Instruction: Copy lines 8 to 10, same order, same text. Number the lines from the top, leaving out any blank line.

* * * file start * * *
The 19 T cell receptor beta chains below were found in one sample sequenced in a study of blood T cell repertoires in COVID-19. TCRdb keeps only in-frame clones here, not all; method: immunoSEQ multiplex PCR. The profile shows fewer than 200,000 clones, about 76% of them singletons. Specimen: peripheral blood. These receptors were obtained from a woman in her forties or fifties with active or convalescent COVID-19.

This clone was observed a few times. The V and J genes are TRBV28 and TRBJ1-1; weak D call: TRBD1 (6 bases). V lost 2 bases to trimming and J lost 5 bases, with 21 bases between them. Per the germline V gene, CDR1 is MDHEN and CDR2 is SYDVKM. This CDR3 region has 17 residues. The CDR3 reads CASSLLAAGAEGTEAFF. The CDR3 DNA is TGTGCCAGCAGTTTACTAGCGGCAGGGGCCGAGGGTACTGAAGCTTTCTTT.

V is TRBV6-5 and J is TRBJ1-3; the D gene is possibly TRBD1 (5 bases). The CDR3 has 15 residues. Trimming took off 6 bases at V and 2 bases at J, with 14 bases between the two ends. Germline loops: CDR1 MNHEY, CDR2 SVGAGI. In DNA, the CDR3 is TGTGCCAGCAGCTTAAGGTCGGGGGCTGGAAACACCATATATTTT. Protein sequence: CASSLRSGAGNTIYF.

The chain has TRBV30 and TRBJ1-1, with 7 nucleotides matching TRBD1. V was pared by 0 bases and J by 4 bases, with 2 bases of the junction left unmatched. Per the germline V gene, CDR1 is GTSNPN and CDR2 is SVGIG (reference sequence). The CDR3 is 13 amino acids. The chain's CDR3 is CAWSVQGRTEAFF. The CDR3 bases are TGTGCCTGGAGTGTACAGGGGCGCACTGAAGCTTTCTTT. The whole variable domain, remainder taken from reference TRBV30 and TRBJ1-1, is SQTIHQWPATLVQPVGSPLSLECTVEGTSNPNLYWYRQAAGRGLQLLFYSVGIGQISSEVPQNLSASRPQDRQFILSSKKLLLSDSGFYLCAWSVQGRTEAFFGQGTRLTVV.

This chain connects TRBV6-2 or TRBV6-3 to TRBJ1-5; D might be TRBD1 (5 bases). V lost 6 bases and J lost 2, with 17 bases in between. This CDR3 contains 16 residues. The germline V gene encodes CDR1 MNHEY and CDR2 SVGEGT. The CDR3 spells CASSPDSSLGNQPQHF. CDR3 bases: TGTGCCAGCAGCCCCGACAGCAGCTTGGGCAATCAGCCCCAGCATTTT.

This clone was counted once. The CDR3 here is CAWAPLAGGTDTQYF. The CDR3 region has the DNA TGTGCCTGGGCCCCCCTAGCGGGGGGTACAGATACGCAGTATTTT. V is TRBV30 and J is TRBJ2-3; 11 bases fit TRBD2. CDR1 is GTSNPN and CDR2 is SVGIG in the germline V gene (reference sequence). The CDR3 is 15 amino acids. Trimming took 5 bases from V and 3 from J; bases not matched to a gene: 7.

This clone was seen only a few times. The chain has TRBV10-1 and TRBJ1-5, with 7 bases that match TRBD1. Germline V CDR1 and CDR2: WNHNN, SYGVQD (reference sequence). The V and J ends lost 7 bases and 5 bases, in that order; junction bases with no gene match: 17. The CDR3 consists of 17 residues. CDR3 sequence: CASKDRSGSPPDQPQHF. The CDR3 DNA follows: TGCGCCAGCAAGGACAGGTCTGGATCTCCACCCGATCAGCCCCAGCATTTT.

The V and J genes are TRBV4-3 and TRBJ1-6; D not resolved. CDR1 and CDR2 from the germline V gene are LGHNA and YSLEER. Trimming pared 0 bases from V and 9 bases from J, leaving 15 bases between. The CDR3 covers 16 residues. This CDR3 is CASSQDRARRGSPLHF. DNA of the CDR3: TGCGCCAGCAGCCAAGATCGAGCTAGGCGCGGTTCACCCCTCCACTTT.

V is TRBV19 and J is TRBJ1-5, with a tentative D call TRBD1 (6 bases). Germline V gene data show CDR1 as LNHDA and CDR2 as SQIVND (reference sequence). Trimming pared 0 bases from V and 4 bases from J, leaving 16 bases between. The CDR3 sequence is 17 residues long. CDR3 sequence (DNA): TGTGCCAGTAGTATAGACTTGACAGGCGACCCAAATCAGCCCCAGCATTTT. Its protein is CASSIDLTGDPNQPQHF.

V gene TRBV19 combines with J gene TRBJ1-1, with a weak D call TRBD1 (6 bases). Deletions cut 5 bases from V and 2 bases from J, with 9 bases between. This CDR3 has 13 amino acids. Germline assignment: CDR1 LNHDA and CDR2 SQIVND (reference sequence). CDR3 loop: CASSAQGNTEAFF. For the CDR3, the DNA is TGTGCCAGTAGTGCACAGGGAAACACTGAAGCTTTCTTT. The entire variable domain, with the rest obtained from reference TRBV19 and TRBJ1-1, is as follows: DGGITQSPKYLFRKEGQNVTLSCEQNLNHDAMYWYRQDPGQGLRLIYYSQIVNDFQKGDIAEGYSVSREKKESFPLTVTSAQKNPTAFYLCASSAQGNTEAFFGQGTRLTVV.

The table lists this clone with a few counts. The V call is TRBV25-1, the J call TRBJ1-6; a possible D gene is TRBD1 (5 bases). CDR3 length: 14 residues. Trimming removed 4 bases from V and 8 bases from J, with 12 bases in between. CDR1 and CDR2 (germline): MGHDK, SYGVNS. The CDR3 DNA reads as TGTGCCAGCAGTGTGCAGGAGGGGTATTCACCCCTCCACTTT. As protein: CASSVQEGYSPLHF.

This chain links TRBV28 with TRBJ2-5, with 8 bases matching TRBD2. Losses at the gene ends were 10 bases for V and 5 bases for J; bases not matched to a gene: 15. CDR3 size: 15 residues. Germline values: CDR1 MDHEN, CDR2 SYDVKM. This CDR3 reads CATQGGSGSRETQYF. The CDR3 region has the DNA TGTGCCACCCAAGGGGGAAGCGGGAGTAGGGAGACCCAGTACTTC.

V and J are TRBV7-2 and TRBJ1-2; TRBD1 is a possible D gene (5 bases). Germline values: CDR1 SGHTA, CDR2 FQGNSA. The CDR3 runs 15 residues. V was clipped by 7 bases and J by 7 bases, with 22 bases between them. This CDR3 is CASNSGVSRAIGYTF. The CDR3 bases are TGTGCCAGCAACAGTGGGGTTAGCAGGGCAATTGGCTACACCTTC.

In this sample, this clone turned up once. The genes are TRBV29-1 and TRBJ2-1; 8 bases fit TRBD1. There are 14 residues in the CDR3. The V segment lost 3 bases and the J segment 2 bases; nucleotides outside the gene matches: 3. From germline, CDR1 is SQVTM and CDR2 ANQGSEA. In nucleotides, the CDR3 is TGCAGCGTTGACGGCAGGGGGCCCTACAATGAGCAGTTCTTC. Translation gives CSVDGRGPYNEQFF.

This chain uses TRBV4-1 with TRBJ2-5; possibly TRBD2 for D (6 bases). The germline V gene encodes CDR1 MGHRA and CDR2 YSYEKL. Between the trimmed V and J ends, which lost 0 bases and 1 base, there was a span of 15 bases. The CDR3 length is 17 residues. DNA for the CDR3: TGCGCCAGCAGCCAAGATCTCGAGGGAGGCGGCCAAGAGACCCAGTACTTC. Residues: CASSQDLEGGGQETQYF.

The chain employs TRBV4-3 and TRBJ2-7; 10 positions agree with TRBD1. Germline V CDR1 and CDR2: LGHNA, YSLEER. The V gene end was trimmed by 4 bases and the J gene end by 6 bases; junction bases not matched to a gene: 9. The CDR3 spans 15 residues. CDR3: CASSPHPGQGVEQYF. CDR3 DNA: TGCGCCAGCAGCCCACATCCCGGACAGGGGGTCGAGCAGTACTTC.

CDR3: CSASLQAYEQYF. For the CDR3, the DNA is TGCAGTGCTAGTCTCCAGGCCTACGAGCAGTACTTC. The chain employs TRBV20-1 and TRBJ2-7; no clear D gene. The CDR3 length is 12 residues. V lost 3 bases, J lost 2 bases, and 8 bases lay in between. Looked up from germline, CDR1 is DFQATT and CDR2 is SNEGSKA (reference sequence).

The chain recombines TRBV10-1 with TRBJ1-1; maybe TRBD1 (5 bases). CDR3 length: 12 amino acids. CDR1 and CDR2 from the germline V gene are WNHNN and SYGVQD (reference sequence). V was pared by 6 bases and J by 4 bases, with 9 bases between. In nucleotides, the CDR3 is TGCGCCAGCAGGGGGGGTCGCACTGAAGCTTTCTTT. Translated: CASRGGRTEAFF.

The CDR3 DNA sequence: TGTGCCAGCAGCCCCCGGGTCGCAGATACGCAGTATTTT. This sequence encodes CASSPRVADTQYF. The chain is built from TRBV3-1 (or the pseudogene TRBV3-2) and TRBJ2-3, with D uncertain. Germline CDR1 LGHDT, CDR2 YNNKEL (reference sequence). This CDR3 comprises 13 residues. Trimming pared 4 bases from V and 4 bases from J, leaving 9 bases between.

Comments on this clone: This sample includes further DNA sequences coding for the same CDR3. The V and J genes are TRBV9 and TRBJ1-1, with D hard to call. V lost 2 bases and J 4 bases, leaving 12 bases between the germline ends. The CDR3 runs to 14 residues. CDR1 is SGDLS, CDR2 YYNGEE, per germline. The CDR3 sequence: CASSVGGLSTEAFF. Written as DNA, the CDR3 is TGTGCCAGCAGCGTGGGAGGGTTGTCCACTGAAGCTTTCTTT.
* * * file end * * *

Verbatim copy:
The V and J genes are TRBV4-3 and TRBJ1-6; D not resolved. CDR1 and CDR2 from the germline V gene are LGHNA and YSLEER. Trimming pared 0 bases from V and 9 bases from J, leaving 15 bases between. The CDR3 covers 16 residues. This CDR3 is CASSQDRARRGSPLHF. DNA of the CDR3: TGCGCCAGCAGCCAAGATCGAGCTAGGCGCGGTTCACCCCTCCACTTT.

V is TRBV19 and J is TRBJ1-5, with a tentative D call TRBD1 (6 bases). Germline V gene data show CDR1 as LNHDA and CDR2 as SQIVND (reference sequence). Trimming pared 0 bases from V and 4 bases from J, leaving 16 bases between. The CDR3 sequence is 17 residues long. CDR3 sequence (DNA): TGTGCCAGTAGTATAGACTTGACAGGCGACCCAAATCAGCCCCAGCATTTT. Its protein is CASSIDLTGDPNQPQHF.

V gene TRBV19 combines with J gene TRBJ1-1, with a weak D call TRBD1 (6 bases). Deletions cut 5 bases from V and 2 bases from J, with 9 bases between. This CDR3 has 13 amino acids. Germline assignment: CDR1 LNHDA and CDR2 SQIVND (reference sequence). CDR3 loop: CASSAQGNTEAFF. For the CDR3, the DNA is TGTGCCAGTAGTGCACAGGGAAACACTGAAGCTTTCTTT. The entire variable domain, with the rest obtained from reference TRBV19 and TRBJ1-1, is as follows: DGGITQSPKYLFRKEGQNVTLSCEQNLNHDAMYWYRQDPGQGLRLIYYSQIVNDFQKGDIAEGYSVSREKKESFPLTVTSAQKNPTAFYLCASSAQGNTEAFFGQGTRLTVV.